Sour Hearts by Jenny Zhang: A memoir based on the author’s memories as a child of recent Chinese parent immigrants trying to survive in New York City. A more grotesque reality, a startling realness that most people tend to avoid because of its portrayal of the cold, hard, truth of life. Not for the faint of heart.

The Joy Luck Club by Amy Tan, amongst many other numerous novels, films, etc.


~Any recommendations are greatly appreciated! A “To Be Read” list can never be too long.


Thought5-children of children

Thought5-children of children

A child. We were all one once. We are all children.

There is never really an instant when someone is “grown up.” Rather, life is a perpetual accommodation to larger tasks. We are born a “blank slate” that instantly begins to record sensory information even before we are able to open our eyes. To be rudely disturbed by the jolt in temperature, moisture, light, sounds, etc., the clock hands begin to move.

A child with children.

Eventually, infants grow into children, and children learn to take care of their children, and more experienced children watch their children take care of THEIR children. Who are we but stopwatches clicked to start at different times? Why do we focus so much more on the differences when what we can focus on being alive together?

Immature maturity.

It’s too easy to categorize other people as “adults” and “our generation.” These labels, created to search for a better understanding of change in mindset, should not be used to segregate and dissuade others to understand one another. An older someone fluent in a topic can still learn something from a teenager and vice versa.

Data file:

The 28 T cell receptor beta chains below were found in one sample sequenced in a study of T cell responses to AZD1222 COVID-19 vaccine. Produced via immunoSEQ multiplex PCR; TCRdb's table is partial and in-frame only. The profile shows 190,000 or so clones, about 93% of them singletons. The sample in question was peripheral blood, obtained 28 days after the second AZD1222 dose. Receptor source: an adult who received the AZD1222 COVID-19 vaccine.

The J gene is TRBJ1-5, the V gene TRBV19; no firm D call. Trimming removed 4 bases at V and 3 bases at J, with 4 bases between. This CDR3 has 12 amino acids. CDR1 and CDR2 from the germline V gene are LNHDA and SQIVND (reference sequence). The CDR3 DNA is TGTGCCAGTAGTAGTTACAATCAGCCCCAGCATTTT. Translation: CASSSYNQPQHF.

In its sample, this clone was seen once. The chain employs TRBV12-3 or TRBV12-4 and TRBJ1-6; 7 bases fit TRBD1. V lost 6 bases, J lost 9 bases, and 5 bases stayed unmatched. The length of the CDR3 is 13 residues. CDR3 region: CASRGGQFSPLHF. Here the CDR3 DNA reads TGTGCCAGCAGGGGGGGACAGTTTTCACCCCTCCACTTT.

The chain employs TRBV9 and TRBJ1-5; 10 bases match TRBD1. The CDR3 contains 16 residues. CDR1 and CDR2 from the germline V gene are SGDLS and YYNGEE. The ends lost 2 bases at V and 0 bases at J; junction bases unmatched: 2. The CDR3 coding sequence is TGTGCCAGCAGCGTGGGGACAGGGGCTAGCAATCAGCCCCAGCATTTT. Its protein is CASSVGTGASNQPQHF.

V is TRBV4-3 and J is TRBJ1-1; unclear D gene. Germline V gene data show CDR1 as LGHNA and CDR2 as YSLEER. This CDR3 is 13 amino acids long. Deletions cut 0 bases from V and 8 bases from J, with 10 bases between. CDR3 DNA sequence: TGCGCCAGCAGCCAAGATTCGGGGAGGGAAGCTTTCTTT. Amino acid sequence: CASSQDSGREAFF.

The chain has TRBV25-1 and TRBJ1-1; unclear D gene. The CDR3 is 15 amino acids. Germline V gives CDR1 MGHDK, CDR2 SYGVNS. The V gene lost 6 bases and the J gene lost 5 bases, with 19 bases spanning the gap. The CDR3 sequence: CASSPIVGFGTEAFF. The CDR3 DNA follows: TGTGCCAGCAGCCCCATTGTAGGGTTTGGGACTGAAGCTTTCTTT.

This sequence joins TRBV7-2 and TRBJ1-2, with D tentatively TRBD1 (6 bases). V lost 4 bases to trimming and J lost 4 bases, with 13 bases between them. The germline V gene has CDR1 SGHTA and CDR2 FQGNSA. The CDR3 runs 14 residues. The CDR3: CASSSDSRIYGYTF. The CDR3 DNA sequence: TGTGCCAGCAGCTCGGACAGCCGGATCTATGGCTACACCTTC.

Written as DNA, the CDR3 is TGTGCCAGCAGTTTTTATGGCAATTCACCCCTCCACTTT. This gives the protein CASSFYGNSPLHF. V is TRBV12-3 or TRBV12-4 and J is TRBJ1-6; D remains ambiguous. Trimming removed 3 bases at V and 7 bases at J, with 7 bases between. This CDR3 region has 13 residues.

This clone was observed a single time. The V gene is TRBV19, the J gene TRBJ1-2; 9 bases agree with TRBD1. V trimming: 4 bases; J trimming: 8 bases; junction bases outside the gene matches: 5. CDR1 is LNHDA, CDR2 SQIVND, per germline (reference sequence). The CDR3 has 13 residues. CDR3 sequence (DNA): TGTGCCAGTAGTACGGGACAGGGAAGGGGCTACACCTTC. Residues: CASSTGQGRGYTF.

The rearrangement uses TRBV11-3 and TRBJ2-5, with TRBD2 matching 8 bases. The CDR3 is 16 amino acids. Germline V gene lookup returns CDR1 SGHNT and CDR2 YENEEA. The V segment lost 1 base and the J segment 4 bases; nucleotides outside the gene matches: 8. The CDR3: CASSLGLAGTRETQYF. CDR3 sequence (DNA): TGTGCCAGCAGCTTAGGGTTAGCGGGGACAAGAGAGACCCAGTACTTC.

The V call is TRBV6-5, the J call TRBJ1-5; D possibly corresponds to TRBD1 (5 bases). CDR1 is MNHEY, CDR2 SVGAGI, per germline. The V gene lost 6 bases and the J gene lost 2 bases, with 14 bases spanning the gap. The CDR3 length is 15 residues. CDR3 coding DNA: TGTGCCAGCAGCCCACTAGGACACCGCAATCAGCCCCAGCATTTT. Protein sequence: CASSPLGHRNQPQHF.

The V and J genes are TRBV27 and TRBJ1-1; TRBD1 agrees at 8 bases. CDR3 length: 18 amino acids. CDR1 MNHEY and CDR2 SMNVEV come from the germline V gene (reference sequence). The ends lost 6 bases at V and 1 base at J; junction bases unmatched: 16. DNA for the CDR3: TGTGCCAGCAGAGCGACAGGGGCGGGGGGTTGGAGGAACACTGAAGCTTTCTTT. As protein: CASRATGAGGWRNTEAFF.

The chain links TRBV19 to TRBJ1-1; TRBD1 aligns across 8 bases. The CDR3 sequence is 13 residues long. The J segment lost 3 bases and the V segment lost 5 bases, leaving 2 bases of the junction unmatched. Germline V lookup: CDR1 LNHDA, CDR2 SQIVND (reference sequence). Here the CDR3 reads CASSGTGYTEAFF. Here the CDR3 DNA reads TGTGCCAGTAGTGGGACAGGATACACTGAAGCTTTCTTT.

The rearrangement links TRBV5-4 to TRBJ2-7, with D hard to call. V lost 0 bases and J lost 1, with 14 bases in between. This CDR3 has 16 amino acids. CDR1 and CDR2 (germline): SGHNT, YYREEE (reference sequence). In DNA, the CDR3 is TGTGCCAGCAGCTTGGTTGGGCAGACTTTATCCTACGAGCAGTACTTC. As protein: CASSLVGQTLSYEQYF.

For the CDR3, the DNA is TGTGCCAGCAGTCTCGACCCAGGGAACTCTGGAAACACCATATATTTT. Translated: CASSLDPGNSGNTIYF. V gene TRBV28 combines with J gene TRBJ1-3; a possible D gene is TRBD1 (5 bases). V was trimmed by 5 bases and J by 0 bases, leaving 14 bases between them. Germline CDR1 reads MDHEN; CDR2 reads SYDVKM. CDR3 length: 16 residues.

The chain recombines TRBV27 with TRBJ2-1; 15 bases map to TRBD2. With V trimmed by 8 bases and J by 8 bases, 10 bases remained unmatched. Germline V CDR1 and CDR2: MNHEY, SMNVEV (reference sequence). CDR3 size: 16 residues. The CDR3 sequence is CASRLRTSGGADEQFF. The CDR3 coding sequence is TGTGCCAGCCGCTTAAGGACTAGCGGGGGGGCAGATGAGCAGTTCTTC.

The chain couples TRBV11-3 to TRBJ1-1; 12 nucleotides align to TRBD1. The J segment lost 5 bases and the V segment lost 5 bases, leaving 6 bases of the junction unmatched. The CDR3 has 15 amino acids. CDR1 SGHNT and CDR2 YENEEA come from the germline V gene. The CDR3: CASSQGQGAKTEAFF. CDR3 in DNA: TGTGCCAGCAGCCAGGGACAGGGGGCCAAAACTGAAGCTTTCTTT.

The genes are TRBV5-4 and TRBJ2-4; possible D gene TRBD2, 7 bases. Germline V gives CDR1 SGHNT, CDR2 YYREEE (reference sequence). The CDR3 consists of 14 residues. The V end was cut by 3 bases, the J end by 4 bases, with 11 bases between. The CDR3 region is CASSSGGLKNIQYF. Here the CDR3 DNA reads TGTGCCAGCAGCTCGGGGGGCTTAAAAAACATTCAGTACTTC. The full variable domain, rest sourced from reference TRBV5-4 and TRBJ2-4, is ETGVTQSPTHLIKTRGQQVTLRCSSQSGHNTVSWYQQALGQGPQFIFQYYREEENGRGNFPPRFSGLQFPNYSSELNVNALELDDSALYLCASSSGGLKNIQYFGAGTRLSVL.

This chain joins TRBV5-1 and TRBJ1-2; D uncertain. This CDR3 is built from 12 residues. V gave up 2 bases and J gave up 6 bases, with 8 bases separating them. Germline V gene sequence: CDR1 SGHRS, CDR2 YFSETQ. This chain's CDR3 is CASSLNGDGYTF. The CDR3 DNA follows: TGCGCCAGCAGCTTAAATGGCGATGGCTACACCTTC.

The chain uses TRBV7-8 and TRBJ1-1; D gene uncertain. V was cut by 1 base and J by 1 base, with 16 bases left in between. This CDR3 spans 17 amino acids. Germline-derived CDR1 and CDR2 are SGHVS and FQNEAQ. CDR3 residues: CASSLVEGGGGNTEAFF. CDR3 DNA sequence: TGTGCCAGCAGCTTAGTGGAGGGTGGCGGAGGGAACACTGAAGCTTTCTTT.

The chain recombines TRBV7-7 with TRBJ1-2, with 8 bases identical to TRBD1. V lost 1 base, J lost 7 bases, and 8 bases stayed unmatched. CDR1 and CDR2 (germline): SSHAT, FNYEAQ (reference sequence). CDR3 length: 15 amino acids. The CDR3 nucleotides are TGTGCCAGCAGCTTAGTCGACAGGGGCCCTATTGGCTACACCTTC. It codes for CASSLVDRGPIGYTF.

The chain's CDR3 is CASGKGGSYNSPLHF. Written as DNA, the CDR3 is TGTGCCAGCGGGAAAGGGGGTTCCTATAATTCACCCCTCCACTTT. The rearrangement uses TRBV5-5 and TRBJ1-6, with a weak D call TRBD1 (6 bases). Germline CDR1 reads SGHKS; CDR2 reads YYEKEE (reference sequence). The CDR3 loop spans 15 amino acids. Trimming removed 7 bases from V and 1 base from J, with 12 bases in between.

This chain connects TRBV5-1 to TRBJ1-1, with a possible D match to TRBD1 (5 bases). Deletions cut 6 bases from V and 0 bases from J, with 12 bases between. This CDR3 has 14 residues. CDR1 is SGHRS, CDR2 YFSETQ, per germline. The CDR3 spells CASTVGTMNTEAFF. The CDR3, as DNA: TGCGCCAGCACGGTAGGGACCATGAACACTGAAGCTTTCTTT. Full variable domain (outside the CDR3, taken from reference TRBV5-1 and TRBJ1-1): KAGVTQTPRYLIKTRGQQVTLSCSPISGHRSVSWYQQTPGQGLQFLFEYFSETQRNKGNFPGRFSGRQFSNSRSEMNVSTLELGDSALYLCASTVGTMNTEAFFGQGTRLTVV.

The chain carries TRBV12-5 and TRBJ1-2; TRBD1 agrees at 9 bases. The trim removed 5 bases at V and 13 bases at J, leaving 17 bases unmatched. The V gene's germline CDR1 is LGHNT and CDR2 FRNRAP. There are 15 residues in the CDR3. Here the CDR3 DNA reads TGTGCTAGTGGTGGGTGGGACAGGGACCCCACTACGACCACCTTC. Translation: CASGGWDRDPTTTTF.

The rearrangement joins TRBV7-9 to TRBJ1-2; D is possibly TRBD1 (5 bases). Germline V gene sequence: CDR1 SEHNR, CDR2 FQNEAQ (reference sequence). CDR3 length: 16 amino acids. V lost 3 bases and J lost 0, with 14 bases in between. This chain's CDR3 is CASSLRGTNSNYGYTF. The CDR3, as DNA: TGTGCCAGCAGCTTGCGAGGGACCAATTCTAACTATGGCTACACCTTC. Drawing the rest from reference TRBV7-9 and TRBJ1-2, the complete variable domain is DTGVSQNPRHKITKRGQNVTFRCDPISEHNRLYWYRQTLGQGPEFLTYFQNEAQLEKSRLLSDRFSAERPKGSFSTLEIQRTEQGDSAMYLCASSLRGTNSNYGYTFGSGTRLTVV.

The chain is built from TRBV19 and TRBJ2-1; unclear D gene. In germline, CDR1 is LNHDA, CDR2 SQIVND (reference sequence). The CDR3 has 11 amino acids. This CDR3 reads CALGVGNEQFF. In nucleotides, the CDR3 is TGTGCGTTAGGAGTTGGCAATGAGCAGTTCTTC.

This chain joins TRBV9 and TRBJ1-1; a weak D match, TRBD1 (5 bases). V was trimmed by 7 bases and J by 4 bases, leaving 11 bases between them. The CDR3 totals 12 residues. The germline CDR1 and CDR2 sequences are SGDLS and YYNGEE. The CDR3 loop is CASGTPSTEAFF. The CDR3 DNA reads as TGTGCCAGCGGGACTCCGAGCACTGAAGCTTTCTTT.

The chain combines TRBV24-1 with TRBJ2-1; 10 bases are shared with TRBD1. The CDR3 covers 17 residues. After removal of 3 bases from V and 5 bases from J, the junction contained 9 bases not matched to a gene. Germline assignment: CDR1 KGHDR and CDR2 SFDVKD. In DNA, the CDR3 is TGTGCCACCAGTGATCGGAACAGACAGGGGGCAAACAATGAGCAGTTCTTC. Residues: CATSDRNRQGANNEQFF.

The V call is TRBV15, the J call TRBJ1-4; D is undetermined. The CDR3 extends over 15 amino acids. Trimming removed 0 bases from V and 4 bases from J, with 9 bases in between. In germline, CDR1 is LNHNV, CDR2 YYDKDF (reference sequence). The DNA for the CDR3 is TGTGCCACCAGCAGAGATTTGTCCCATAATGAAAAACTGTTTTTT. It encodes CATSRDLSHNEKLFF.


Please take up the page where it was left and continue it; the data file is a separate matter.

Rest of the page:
“Those millennials.”

“Your generation wouldn’t understand.”


It may be hard, and it will frustrate all of us to no end to get each other to understand where we’re coming from, but that doesn’t mean we should not try. To simply brush off one’s inability to understand your way of thinking as “the upbringing of a different time” without exhausting alternatives to bridge the gap, what do we hope to achieve? To say something is difficult: is this a sign to work harder, or is it an excuse to give up before we try?

Why do we stagger our learning curve because we are too prideful to feel humility in what we do not understand? Older generations have long-term experience, younger generations have modernity.

A child at heart.

I do not argue with others to convert them into believing what I believe. I should not define someone by their present opinion when they have room to mature, grow, experience, and better understand the situation at hand. I hold my opinion in order to better understand what others have to say and accommodate my perspective accordingly. If I feel an explanation will give me a more mature, wholesome understanding of the topic at hand, I listen.

I don’t “concede.” I am not “weak” when I agree with someone else. I simply understand that I’m a human being with a measly two decades at my disposal to understand the workings of a society that have continuously been changing for over two thousand years. I am forever a child that always has something to teach and something to learn. We look different, act different, live differently, prioritize differently, but we were all children.